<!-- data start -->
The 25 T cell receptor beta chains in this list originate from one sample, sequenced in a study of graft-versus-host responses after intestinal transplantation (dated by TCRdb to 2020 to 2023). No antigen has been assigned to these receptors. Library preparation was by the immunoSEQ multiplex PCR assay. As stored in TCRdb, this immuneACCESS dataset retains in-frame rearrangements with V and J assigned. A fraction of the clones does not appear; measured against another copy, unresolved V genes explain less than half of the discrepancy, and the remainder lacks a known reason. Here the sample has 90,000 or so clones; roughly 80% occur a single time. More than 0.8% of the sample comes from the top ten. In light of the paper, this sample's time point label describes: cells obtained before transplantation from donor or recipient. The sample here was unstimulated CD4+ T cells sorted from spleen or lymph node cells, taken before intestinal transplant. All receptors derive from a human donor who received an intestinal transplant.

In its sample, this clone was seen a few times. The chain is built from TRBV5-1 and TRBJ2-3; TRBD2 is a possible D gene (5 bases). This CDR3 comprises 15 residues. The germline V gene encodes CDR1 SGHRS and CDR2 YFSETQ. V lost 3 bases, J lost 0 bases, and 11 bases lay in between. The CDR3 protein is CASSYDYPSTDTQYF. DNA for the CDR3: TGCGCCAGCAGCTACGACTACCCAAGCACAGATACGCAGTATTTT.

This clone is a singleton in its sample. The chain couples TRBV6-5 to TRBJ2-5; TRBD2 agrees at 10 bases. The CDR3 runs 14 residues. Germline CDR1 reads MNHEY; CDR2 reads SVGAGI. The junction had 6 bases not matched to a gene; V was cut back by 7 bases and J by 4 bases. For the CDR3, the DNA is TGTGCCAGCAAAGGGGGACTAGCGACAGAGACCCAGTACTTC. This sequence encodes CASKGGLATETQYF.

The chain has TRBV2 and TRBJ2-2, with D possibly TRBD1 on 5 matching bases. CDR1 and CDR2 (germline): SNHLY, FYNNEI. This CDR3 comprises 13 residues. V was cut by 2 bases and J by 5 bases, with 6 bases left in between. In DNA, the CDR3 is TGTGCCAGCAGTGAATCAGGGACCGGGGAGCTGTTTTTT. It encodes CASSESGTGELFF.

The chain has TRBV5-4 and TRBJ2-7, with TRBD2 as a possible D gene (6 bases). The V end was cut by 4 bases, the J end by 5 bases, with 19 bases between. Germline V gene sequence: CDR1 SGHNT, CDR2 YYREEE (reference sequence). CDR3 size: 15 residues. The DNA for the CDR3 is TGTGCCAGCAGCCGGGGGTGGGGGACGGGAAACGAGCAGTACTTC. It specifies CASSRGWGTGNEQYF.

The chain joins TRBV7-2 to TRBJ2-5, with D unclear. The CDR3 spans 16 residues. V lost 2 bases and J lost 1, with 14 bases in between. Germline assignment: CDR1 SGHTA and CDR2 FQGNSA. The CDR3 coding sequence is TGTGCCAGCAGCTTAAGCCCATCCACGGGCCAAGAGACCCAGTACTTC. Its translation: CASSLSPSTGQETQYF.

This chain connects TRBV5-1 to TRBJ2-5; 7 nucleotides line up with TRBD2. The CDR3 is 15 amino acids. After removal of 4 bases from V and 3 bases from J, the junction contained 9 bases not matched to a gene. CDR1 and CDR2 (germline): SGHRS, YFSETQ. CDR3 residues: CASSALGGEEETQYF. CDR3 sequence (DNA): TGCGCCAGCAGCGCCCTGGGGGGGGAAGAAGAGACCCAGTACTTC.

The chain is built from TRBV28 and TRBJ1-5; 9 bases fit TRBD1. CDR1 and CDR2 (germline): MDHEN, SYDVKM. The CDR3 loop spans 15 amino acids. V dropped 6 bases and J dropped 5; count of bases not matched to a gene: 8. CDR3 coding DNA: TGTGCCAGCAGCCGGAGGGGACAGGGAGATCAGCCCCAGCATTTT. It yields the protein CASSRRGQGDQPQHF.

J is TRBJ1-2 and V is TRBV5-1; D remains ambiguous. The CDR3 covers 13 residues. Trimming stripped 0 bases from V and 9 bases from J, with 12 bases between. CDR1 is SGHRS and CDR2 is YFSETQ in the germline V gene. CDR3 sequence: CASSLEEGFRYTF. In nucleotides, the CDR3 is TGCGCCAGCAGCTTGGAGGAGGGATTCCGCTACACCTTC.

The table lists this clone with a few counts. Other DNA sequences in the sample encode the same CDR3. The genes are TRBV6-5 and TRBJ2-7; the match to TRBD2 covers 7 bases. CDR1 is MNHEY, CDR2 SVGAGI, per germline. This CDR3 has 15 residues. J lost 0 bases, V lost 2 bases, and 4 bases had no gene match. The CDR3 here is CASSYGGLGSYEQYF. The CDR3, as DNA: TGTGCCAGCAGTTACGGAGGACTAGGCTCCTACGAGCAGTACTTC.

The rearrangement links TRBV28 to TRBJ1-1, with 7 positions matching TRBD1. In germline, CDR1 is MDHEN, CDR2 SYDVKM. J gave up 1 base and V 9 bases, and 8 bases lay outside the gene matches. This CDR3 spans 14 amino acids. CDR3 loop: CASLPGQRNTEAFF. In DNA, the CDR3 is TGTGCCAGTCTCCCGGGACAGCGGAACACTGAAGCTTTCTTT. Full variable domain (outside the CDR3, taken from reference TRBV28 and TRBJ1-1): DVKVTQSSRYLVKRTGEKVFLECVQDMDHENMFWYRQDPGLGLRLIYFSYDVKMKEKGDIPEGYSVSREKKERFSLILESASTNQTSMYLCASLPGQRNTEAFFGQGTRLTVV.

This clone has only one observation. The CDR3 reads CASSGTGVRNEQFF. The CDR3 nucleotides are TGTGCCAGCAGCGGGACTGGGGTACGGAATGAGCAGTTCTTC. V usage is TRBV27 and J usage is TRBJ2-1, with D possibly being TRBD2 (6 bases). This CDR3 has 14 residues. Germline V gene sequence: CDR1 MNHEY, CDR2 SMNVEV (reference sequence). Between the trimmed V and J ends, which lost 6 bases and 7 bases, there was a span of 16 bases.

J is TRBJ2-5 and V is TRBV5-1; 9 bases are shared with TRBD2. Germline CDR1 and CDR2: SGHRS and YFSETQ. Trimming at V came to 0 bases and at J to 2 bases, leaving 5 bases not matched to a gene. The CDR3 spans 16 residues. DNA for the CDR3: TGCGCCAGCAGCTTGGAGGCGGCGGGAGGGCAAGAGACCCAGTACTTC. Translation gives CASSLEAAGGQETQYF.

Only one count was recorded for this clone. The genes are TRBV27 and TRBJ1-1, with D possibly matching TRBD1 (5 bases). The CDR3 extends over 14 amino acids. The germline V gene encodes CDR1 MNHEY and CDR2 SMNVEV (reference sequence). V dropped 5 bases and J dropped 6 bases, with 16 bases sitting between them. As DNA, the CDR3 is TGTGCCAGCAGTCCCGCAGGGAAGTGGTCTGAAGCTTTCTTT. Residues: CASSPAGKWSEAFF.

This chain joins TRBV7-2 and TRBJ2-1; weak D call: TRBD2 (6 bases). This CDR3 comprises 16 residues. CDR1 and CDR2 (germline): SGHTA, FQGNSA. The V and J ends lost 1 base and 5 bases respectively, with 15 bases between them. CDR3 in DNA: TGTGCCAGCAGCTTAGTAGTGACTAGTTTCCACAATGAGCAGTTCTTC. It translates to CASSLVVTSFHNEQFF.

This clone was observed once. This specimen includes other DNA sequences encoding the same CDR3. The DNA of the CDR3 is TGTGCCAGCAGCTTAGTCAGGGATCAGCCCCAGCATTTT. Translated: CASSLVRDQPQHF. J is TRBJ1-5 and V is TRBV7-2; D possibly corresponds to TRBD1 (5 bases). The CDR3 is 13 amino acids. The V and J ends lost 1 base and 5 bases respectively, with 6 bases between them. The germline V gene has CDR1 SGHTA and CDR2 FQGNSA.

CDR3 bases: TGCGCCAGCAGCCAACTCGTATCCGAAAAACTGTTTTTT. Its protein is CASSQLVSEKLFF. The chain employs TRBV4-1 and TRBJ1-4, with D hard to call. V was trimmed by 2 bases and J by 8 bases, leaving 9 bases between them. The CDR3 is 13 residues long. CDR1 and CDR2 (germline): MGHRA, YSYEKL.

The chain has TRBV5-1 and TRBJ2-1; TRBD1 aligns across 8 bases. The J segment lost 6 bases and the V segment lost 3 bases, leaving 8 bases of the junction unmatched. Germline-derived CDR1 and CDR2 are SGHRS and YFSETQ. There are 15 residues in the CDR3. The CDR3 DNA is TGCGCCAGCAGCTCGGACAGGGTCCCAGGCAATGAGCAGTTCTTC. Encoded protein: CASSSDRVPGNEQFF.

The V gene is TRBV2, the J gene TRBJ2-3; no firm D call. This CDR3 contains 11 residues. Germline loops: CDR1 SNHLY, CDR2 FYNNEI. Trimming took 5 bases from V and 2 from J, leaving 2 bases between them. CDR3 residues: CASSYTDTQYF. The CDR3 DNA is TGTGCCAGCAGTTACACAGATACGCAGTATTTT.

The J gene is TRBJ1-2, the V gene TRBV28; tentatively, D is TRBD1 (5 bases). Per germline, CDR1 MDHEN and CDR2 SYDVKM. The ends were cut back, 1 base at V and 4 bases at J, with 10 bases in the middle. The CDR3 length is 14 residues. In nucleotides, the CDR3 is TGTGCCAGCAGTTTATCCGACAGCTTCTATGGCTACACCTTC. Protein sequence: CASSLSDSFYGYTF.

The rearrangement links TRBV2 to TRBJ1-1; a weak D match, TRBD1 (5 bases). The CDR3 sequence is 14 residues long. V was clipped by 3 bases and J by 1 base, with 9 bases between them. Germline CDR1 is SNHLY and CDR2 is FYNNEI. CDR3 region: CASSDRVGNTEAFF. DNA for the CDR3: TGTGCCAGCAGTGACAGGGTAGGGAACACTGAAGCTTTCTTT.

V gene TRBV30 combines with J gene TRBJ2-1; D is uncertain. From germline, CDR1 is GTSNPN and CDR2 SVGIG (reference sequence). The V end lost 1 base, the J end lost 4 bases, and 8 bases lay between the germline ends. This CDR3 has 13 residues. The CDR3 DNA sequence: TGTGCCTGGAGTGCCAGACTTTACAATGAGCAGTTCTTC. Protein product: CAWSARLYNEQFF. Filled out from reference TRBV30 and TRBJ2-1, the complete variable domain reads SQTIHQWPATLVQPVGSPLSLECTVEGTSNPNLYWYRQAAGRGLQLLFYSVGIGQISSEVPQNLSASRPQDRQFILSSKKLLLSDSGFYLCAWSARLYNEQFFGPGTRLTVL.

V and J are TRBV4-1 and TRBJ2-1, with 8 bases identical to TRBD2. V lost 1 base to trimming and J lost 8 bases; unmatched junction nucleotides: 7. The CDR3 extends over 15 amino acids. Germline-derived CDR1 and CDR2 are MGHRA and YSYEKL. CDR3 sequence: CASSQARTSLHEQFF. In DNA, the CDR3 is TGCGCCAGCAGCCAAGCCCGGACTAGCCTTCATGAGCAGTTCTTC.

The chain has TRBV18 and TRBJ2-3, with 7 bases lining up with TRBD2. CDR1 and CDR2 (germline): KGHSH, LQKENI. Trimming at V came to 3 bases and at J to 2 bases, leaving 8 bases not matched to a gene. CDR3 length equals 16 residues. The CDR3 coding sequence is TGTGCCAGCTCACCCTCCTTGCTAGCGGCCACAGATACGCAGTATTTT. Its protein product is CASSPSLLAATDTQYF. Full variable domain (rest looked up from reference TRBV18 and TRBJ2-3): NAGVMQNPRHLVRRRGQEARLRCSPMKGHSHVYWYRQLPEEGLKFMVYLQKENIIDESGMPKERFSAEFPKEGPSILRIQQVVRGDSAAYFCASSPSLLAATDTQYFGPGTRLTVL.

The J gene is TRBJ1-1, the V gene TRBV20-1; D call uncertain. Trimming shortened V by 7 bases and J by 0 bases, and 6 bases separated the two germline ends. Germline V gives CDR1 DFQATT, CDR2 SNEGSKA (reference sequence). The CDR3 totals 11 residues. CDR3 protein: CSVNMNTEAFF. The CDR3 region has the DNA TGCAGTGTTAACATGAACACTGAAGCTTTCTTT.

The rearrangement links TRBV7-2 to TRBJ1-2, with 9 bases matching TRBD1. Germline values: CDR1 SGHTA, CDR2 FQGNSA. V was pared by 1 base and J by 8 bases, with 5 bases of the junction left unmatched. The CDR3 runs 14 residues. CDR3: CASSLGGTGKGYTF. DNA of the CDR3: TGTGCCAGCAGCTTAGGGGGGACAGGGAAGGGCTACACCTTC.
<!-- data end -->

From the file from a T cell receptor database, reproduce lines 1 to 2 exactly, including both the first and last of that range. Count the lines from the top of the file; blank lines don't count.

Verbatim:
The 25 T cell receptor beta chains in this list originate from one sample, sequenced in a study of graft-versus-host responses after intestinal transplantation (dated by TCRdb to 2020 to 2023). No antigen has been assigned to these receptors. Library preparation was by the immunoSEQ multiplex PCR assay. As stored in TCRdb, this immuneACCESS dataset retains in-frame rearrangements with V and J assigned. A fraction of the clones does not appear; measured against another copy, unresolved V genes explain less than half of the discrepancy, and the remainder lacks a known reason. Here the sample has 90,000 or so clones; roughly 80% occur a single time. More than 0.8% of the sample comes from the top ten. In light of the paper, this sample's time point label describes: cells obtained before transplantation from donor or recipient. The sample here was unstimulated CD4+ T cells sorted from spleen or lymph node cells, taken before intestinal transplant. All receptors derive from a human donor who received an intestinal transplant.

In its sample, this clone was seen a few times. The chain is built from TRBV5-1 and TRBJ2-3; TRBD2 is a possible D gene (5 bases). This CDR3 comprises 15 residues. The germline V gene encodes CDR1 SGHRS and CDR2 YFSETQ. V lost 3 bases, J lost 0 bases, and 11 bases lay in between. The CDR3 protein is CASSYDYPSTDTQYF. DNA for the CDR3: TGCGCCAGCAGCTACGACTACCCAAGCACAGATACGCAGTATTTT.